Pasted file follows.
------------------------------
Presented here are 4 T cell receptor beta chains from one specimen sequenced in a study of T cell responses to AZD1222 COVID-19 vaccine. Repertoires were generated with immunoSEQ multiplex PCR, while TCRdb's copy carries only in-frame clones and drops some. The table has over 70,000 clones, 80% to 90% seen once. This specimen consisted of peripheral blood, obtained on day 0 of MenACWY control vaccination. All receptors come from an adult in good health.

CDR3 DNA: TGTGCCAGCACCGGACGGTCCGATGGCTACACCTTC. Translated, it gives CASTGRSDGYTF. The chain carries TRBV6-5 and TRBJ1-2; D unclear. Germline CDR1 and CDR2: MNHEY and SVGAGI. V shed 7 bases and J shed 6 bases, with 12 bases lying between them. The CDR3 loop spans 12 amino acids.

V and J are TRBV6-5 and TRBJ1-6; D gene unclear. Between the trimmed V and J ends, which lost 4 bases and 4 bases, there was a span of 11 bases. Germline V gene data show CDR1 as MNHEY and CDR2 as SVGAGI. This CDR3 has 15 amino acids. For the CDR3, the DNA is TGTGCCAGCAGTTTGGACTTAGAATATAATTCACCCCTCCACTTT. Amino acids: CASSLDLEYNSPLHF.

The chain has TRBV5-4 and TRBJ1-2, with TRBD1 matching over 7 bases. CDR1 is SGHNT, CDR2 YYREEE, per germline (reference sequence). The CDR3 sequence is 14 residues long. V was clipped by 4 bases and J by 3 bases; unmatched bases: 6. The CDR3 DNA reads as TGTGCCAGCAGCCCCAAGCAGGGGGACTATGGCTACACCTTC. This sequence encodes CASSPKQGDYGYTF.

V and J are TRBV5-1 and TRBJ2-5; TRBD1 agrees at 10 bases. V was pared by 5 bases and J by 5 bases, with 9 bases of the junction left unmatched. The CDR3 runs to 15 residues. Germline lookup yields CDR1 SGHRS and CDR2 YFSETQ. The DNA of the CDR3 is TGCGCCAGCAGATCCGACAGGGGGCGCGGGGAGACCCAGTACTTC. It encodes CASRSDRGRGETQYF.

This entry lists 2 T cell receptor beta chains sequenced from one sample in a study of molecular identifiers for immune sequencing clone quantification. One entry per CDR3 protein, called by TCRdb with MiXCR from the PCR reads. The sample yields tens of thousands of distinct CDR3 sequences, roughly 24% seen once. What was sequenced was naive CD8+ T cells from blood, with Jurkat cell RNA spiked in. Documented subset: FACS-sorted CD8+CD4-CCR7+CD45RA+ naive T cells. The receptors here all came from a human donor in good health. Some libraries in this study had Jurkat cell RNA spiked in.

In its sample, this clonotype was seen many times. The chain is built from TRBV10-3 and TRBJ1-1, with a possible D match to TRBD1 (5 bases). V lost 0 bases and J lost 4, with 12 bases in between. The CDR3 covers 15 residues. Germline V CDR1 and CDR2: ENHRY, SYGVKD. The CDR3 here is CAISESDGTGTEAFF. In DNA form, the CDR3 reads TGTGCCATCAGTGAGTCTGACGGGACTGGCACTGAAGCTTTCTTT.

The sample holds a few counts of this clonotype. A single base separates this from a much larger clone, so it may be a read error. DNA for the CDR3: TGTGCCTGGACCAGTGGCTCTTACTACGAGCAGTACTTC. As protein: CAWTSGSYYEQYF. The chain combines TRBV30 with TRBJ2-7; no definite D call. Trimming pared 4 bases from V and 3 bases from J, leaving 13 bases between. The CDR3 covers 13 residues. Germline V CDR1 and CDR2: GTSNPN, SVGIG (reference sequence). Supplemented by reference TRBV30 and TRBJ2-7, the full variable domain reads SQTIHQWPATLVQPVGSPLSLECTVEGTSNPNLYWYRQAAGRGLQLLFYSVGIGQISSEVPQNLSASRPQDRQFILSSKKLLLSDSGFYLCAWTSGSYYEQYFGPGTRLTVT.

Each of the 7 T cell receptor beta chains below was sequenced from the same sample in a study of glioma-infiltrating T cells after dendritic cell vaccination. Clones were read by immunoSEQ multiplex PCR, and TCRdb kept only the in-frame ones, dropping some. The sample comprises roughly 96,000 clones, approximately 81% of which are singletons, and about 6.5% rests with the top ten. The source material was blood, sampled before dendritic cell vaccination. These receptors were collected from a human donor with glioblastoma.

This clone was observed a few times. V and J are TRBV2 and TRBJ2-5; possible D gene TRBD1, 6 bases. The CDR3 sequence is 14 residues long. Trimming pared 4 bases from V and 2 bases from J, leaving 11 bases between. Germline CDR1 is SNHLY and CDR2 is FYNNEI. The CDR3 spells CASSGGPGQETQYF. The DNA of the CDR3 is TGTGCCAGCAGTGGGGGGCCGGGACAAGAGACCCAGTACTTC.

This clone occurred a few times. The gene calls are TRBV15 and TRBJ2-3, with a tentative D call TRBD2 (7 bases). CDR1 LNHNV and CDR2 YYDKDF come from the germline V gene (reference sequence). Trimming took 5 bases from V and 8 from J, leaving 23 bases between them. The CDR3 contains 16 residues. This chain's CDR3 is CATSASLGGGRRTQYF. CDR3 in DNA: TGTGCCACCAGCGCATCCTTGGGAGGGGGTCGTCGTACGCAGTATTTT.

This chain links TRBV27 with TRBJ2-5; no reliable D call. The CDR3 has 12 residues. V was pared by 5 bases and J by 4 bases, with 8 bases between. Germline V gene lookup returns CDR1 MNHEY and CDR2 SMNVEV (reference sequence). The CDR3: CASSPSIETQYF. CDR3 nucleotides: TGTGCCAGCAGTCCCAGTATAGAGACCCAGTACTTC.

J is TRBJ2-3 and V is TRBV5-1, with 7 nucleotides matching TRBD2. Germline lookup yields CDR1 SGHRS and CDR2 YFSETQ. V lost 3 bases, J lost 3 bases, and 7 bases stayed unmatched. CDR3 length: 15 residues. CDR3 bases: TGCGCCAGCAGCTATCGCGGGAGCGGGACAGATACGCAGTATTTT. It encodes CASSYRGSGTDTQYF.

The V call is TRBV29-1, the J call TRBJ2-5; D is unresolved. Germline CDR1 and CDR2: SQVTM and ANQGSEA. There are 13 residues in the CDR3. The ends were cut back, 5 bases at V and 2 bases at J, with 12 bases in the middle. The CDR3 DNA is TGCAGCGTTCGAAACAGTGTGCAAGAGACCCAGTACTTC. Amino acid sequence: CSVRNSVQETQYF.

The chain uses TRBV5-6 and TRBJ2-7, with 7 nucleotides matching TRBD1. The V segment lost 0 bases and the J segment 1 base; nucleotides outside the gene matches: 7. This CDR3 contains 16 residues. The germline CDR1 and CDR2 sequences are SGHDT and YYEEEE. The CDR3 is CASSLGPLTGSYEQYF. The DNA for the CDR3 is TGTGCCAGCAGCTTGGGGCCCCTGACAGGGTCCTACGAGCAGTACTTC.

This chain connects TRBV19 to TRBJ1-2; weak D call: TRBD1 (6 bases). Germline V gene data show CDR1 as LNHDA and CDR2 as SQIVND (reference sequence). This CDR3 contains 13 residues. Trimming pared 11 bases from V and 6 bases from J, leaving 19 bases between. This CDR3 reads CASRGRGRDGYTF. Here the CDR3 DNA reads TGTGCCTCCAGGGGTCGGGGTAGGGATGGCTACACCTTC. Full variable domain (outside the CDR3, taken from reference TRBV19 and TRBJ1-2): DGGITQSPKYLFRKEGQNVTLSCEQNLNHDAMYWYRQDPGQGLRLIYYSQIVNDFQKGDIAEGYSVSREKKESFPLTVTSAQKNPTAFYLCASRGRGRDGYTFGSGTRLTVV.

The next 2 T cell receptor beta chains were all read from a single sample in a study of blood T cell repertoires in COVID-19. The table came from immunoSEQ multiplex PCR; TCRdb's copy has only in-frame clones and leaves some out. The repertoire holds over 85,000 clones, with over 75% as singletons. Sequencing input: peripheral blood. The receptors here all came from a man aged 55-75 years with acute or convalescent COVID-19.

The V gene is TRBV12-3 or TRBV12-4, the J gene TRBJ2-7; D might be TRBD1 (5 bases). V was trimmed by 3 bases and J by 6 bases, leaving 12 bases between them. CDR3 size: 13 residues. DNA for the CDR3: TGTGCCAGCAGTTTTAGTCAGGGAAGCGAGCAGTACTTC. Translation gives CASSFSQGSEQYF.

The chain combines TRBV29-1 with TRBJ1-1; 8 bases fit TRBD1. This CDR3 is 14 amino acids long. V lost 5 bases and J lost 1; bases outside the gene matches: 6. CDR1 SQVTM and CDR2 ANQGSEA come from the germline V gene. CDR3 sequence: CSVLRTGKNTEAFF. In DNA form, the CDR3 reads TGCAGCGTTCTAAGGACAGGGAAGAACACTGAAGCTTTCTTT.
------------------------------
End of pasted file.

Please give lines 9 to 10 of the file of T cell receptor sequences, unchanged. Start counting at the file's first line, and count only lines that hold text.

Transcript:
Each of the 7 T cell receptor beta chains below was sequenced from the same sample in a study of glioma-infiltrating T cells after dendritic cell vaccination. Clones were read by immunoSEQ multiplex PCR, and TCRdb kept only the in-frame ones, dropping some. The sample comprises roughly 96,000 clones, approximately 81% of which are singletons, and about 6.5% rests with the top ten. The source material was blood, sampled before dendritic cell vaccination. These receptors were collected from a human donor with glioblastoma.

This clone was observed a few times. V and J are TRBV2 and TRBJ2-5; possible D gene TRBD1, 6 bases. The CDR3 sequence is 14 residues long. Trimming pared 4 bases from V and 2 bases from J, leaving 11 bases between. Germline CDR1 is SNHLY and CDR2 is FYNNEI. The CDR3 spells CASSGGPGQETQYF. The DNA of the CDR3 is TGTGCCAGCAGTGGGGGGCCGGGACAAGAGACCCAGTACTTC.